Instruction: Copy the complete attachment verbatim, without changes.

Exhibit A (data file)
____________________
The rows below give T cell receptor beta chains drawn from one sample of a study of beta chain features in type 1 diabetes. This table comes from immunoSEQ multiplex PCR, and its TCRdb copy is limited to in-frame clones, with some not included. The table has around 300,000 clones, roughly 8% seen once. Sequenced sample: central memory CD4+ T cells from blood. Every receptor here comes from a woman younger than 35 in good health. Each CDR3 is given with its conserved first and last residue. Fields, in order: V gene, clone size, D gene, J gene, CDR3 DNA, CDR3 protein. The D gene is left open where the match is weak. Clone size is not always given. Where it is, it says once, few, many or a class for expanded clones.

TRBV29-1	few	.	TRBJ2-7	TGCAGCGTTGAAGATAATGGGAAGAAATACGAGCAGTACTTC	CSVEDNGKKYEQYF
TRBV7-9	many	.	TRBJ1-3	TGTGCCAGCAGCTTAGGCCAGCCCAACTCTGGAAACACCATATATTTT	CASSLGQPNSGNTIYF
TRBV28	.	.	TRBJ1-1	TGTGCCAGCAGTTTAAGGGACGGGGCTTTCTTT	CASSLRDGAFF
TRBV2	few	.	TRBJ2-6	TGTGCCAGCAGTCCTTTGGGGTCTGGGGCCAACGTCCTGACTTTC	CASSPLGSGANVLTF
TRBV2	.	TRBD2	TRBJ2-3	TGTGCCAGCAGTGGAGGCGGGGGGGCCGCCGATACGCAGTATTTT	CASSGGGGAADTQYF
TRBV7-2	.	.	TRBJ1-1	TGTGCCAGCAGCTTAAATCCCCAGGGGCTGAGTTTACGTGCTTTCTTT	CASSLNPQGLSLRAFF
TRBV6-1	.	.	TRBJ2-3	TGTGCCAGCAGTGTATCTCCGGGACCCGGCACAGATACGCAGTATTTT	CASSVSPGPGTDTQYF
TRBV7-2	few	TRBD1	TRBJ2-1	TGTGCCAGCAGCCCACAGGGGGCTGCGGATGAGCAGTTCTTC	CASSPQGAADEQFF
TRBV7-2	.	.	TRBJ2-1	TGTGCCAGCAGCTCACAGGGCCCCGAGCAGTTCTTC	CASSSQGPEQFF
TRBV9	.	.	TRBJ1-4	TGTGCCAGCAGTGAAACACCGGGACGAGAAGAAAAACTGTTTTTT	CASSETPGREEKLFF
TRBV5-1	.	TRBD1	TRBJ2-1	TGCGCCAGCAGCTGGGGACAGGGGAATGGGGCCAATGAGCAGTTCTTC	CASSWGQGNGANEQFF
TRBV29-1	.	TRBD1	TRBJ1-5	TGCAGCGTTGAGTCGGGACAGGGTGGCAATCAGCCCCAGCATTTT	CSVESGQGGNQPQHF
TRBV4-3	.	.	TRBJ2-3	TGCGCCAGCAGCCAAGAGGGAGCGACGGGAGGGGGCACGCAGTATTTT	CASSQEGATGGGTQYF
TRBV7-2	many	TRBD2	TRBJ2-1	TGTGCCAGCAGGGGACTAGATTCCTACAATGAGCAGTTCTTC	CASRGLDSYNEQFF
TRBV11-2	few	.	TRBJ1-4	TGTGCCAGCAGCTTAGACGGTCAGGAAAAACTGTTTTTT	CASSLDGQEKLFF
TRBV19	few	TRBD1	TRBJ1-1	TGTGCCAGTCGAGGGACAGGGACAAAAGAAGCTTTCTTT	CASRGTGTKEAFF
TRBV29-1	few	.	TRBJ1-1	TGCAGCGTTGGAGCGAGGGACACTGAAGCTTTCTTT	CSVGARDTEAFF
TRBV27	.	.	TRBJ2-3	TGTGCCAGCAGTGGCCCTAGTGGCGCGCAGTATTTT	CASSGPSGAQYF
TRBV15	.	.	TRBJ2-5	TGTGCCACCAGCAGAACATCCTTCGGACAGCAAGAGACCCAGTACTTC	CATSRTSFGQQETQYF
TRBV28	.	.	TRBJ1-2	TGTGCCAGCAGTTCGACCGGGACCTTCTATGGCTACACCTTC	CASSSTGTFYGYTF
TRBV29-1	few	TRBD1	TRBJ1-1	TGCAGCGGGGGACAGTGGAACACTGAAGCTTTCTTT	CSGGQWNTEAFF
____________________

The rows below give T cell receptor beta chains drawn from one sample of a study of beta chain features in type 1 diabetes. This table comes from immunoSEQ multiplex PCR, and its TCRdb copy is limited to in-frame clones, with some not included. The table has around 300,000 clones, roughly 8% seen once. Sequenced sample: central memory CD4+ T cells from blood. Every receptor here comes from a woman younger than 35 in good health. Each CDR3 is given with its conserved first and last residue. Fields, in order: V gene, clone size, D gene, J gene, CDR3 DNA, CDR3 protein. The D gene is left open where the match is weak. Clone size is not always given. Where it is, it says once, few, many or a class for expanded clones.

TRBV29-1	few	.	TRBJ2-7	TGCAGCGTTGAAGATAATGGGAAGAAATACGAGCAGTACTTC	CSVEDNGKKYEQYF
TRBV7-9	many	.	TRBJ1-3	TGTGCCAGCAGCTTAGGCCAGCCCAACTCTGGAAACACCATATATTTT	CASSLGQPNSGNTIYF
TRBV28	.	.	TRBJ1-1	TGTGCCAGCAGTTTAAGGGACGGGGCTTTCTTT	CASSLRDGAFF
TRBV2	few	.	TRBJ2-6	TGTGCCAGCAGTCCTTTGGGGTCTGGGGCCAACGTCCTGACTTTC	CASSPLGSGANVLTF
TRBV2	.	TRBD2	TRBJ2-3	TGTGCCAGCAGTGGAGGCGGGGGGGCCGCCGATACGCAGTATTTT	CASSGGGGAADTQYF
TRBV7-2	.	.	TRBJ1-1	TGTGCCAGCAGCTTAAATCCCCAGGGGCTGAGTTTACGTGCTTTCTTT	CASSLNPQGLSLRAFF
TRBV6-1	.	.	TRBJ2-3	TGTGCCAGCAGTGTATCTCCGGGACCCGGCACAGATACGCAGTATTTT	CASSVSPGPGTDTQYF
TRBV7-2	few	TRBD1	TRBJ2-1	TGTGCCAGCAGCCCACAGGGGGCTGCGGATGAGCAGTTCTTC	CASSPQGAADEQFF
TRBV7-2	.	.	TRBJ2-1	TGTGCCAGCAGCTCACAGGGCCCCGAGCAGTTCTTC	CASSSQGPEQFF
TRBV9	.	.	TRBJ1-4	TGTGCCAGCAGTGAAACACCGGGACGAGAAGAAAAACTGTTTTTT	CASSETPGREEKLFF
TRBV5-1	.	TRBD1	TRBJ2-1	TGCGCCAGCAGCTGGGGACAGGGGAATGGGGCCAATGAGCAGTTCTTC	CASSWGQGNGANEQFF
TRBV29-1	.	TRBD1	TRBJ1-5	TGCAGCGTTGAGTCGGGACAGGGTGGCAATCAGCCCCAGCATTTT	CSVESGQGGNQPQHF
TRBV4-3	.	.	TRBJ2-3	TGCGCCAGCAGCCAAGAGGGAGCGACGGGAGGGGGCACGCAGTATTTT	CASSQEGATGGGTQYF
TRBV7-2	many	TRBD2	TRBJ2-1	TGTGCCAGCAGGGGACTAGATTCCTACAATGAGCAGTTCTTC	CASRGLDSYNEQFF
TRBV11-2	few	.	TRBJ1-4	TGTGCCAGCAGCTTAGACGGTCAGGAAAAACTGTTTTTT	CASSLDGQEKLFF
TRBV19	few	TRBD1	TRBJ1-1	TGTGCCAGTCGAGGGACAGGGACAAAAGAAGCTTTCTTT	CASRGTGTKEAFF
TRBV29-1	few	.	TRBJ1-1	TGCAGCGTTGGAGCGAGGGACACTGAAGCTTTCTTT	CSVGARDTEAFF
TRBV27	.	.	TRBJ2-3	TGTGCCAGCAGTGGCCCTAGTGGCGCGCAGTATTTT	CASSGPSGAQYF
TRBV15	.	.	TRBJ2-5	TGTGCCACCAGCAGAACATCCTTCGGACAGCAAGAGACCCAGTACTTC	CATSRTSFGQQETQYF
TRBV28	.	.	TRBJ1-2	TGTGCCAGCAGTTCGACCGGGACCTTCTATGGCTACACCTTC	CASSSTGTFYGYTF
TRBV29-1	few	TRBD1	TRBJ1-1	TGCAGCGGGGGACAGTGGAACACTGAAGCTTTCTTT	CSGGQWNTEAFF